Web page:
Interlocutory appeals & the collateral order doctrine in Federal Courts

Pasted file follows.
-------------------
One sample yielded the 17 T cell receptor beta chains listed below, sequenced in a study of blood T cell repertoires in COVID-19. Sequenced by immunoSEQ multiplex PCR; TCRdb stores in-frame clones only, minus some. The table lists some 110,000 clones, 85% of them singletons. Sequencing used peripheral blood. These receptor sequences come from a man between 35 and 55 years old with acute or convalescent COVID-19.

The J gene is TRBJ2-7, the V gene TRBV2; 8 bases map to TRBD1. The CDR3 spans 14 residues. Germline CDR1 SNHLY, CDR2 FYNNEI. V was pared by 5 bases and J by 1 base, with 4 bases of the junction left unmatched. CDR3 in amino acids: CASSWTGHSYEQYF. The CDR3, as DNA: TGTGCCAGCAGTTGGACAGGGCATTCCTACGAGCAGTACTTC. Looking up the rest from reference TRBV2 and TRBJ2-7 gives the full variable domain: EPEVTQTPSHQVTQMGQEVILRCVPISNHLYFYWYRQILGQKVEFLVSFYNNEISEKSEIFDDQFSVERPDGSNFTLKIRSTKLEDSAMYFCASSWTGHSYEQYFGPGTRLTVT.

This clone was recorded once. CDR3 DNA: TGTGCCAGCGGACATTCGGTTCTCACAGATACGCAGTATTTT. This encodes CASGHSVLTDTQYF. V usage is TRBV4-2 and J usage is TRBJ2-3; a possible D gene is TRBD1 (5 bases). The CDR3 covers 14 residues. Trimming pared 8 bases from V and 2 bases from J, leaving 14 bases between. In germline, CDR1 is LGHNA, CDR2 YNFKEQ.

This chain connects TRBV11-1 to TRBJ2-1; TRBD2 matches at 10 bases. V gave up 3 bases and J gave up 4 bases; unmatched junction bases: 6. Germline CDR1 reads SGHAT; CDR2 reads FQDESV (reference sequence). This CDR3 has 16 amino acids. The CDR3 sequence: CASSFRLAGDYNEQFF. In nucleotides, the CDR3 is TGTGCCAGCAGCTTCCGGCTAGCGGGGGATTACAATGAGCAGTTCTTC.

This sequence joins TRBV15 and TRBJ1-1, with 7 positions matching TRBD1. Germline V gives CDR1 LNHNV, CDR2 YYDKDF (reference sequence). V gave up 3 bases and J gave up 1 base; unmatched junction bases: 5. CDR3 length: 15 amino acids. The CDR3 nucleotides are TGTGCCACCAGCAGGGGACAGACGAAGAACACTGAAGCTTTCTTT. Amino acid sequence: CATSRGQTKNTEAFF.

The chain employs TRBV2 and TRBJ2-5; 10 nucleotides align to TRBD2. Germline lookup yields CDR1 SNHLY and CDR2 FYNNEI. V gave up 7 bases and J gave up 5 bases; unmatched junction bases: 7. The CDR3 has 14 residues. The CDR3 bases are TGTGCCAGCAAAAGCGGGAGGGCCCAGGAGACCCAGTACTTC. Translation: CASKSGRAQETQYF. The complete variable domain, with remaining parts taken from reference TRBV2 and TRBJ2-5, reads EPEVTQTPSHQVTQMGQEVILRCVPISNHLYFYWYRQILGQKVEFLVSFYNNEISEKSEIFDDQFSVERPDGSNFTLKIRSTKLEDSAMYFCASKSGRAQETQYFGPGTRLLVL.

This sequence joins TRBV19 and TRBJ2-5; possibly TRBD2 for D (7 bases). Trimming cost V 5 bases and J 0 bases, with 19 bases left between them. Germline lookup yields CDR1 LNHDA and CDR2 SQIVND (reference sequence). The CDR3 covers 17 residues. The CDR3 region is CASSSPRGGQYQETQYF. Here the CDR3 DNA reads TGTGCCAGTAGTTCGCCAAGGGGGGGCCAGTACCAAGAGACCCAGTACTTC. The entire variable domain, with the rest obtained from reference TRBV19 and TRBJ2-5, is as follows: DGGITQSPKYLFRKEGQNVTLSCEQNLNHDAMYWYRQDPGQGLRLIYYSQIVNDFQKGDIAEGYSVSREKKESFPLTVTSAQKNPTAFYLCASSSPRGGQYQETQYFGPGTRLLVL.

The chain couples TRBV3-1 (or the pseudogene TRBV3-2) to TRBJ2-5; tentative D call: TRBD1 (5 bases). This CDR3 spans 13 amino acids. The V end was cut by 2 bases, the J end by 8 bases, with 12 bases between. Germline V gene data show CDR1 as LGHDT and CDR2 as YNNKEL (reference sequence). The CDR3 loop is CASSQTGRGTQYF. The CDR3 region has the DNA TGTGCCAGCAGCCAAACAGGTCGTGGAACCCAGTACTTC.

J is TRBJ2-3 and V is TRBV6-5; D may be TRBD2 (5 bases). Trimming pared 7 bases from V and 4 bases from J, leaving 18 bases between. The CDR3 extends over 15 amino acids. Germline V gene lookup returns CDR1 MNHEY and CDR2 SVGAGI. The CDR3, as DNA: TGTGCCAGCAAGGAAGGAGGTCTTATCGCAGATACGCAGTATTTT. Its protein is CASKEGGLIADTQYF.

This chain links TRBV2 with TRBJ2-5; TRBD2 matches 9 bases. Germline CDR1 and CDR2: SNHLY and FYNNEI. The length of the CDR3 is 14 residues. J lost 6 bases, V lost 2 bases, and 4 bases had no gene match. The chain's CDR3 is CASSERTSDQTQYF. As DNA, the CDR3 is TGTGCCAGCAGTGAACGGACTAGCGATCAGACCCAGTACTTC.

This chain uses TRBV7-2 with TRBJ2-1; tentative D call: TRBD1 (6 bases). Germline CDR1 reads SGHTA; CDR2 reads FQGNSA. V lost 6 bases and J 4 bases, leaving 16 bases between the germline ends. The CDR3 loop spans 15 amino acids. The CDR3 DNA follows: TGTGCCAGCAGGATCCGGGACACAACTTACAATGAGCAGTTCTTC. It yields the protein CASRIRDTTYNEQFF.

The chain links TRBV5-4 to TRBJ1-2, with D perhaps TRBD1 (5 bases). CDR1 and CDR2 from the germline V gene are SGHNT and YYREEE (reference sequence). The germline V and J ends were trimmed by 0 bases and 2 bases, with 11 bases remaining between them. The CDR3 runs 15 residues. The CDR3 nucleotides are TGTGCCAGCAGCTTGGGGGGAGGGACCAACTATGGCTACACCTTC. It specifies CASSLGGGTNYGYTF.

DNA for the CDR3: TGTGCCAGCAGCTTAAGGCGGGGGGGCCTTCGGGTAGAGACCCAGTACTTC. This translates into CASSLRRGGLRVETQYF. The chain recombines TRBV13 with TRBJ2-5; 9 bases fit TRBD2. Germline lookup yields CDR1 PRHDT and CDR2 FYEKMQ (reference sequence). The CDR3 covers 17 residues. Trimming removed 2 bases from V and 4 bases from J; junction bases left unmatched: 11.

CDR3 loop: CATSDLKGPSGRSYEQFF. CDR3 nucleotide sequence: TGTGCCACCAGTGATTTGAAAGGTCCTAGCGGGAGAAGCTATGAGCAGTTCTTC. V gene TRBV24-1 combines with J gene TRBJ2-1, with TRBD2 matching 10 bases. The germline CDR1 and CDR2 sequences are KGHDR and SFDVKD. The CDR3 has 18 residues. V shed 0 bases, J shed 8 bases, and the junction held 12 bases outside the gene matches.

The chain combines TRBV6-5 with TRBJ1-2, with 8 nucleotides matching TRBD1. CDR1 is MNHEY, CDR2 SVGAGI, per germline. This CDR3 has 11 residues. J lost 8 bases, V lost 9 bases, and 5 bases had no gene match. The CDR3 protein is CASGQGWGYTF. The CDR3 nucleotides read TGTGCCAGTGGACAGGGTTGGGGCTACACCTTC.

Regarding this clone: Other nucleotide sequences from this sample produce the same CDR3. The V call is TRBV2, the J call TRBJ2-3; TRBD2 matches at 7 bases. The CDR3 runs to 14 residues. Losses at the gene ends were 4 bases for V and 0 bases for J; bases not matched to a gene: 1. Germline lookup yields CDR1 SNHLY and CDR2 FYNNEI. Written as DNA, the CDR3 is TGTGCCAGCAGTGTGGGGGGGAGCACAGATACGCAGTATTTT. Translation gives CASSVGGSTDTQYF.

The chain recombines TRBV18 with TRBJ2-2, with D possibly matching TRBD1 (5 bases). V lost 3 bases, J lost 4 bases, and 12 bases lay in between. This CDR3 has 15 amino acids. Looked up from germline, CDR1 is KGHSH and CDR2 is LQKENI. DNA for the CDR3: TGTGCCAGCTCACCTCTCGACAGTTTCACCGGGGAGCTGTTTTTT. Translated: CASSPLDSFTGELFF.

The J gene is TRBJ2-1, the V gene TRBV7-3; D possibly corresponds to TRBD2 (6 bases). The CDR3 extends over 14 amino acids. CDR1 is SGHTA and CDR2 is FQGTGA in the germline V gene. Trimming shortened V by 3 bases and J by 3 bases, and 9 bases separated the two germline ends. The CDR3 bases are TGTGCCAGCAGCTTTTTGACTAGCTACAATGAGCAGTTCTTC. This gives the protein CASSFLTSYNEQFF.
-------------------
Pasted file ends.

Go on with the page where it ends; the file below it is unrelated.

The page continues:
Neither party disputes the interlocutory nature of this appeal. Instead, both assert we have jurisdiction under the collateral order doctrine, claiming the penalty abatement issue may become effectively unreviewable if we do not consider it at this time. In a "small class" of cases, we have jurisdiction over interlocutory appeals from non-final orders that "finally determine claims of right separable from, and collateral to, rights asserted in the action, too important to be denied review and too independent of the cause itself to require that appellate consideration be deferred until the whole case is adjudicated." Cohen v. Beneficial Indus. Loan Corp., 337 U.S. 541, 546 (1949). A case fits within this discrete subset of interlocutory orders when the appeal meets the three requirements of the collateral order doctrine. First, "the order must conclusively determine the disputed question;" second, it must "resolve an important issue completely separate from the merits of the action;" and third, it must be "effectively unreviewable on appeal from a final judgment." Coopers & Lybrand, 437 U.S. at 468 (footnote omitted). "The conditions are 'stringent,' and unless they are kept so, the underlying doctrine will overpower the substantial finality interests § 1291 is meant to further . . . ." Will v. Hallock, 126 S.Ct. 952, 957 (2006). A district court order that "fails to satisfy any one of [the Cohen] requirements" is not reviewable under the collateral order doctrine. Gulfstream Aerospace Corp. v. Mayacamas Corp., 485 U.S. 271, 276 (1988). Mesa Oil, Inc. v. United States, 467 F.3d 1252 (10th Cir. 2006).
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